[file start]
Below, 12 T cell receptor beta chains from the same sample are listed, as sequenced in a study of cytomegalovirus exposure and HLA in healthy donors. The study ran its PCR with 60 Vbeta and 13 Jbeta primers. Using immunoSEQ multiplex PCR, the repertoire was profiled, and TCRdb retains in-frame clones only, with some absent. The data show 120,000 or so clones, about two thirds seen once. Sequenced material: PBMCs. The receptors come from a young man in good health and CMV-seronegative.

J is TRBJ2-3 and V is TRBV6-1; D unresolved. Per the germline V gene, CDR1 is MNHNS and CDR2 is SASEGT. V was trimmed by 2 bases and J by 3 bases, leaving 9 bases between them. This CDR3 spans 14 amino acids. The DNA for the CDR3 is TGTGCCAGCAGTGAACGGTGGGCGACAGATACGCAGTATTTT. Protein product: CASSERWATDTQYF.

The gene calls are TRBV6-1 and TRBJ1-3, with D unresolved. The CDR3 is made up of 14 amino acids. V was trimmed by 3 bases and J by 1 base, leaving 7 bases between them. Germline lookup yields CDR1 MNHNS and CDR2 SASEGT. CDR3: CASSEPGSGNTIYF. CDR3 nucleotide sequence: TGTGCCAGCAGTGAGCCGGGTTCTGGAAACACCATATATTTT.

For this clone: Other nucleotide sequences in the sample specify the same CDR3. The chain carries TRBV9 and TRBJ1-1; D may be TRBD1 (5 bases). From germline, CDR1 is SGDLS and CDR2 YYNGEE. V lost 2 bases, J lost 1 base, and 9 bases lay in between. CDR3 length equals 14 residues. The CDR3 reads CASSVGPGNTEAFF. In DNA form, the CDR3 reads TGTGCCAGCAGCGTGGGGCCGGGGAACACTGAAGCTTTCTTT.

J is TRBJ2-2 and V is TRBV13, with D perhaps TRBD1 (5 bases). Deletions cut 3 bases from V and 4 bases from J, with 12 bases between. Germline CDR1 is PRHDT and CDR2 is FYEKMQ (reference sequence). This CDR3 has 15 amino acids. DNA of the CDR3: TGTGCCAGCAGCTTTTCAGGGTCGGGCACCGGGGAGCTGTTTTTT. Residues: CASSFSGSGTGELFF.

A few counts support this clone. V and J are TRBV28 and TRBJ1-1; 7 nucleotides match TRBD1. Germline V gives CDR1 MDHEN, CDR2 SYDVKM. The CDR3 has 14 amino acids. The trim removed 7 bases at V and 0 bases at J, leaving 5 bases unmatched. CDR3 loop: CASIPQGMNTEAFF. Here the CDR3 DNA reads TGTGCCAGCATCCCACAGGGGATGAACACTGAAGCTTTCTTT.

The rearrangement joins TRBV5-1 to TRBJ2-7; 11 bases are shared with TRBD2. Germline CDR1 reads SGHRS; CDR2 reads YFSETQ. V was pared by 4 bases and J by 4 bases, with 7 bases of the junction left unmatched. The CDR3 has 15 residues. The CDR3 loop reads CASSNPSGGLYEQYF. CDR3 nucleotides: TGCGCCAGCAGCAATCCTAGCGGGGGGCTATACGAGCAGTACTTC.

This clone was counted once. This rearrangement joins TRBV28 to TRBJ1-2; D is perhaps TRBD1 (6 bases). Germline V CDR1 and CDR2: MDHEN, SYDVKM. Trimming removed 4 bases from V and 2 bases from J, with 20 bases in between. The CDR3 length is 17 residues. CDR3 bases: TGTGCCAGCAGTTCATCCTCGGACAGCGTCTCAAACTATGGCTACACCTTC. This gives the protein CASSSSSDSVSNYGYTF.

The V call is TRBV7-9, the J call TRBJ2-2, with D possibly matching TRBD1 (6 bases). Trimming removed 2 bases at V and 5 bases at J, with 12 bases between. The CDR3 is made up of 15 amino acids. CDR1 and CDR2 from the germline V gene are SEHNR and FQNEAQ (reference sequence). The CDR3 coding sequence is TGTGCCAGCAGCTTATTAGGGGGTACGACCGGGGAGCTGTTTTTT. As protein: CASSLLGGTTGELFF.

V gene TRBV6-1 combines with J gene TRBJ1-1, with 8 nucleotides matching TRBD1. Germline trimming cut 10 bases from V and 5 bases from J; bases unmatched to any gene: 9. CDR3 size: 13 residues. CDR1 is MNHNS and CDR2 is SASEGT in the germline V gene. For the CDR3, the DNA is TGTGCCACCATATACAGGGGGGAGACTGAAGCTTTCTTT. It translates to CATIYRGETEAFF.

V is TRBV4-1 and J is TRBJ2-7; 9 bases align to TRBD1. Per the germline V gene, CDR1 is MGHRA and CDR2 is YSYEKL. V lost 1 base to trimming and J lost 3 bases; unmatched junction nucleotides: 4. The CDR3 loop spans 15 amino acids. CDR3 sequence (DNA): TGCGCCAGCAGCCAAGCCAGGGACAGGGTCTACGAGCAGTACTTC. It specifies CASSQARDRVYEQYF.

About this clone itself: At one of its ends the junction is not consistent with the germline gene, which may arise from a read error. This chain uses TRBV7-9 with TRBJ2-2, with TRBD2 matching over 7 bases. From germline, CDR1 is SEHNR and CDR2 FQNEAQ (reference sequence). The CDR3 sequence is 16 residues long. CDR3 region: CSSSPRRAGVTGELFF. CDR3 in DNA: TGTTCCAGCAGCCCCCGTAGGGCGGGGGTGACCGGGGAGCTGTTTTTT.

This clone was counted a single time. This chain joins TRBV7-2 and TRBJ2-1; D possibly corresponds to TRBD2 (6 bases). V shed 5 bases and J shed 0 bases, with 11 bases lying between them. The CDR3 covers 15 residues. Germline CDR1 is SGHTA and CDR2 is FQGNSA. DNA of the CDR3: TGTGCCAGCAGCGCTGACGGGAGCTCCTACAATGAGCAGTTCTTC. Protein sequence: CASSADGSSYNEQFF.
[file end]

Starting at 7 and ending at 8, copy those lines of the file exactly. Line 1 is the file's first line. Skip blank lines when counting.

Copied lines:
The rearrangement joins TRBV5-1 to TRBJ2-7; 11 bases are shared with TRBD2. Germline CDR1 reads SGHRS; CDR2 reads YFSETQ. V was pared by 4 bases and J by 4 bases, with 7 bases of the junction left unmatched. The CDR3 has 15 residues. The CDR3 loop reads CASSNPSGGLYEQYF. CDR3 nucleotides: TGCGCCAGCAGCAATCCTAGCGGGGGGCTATACGAGCAGTACTTC.

This clone was counted once. This rearrangement joins TRBV28 to TRBJ1-2; D is perhaps TRBD1 (6 bases). Germline V CDR1 and CDR2: MDHEN, SYDVKM. Trimming removed 4 bases from V and 2 bases from J, with 20 bases in between. The CDR3 length is 17 residues. CDR3 bases: TGTGCCAGCAGTTCATCCTCGGACAGCGTCTCAAACTATGGCTACACCTTC. This gives the protein CASSSSSDSVSNYGYTF.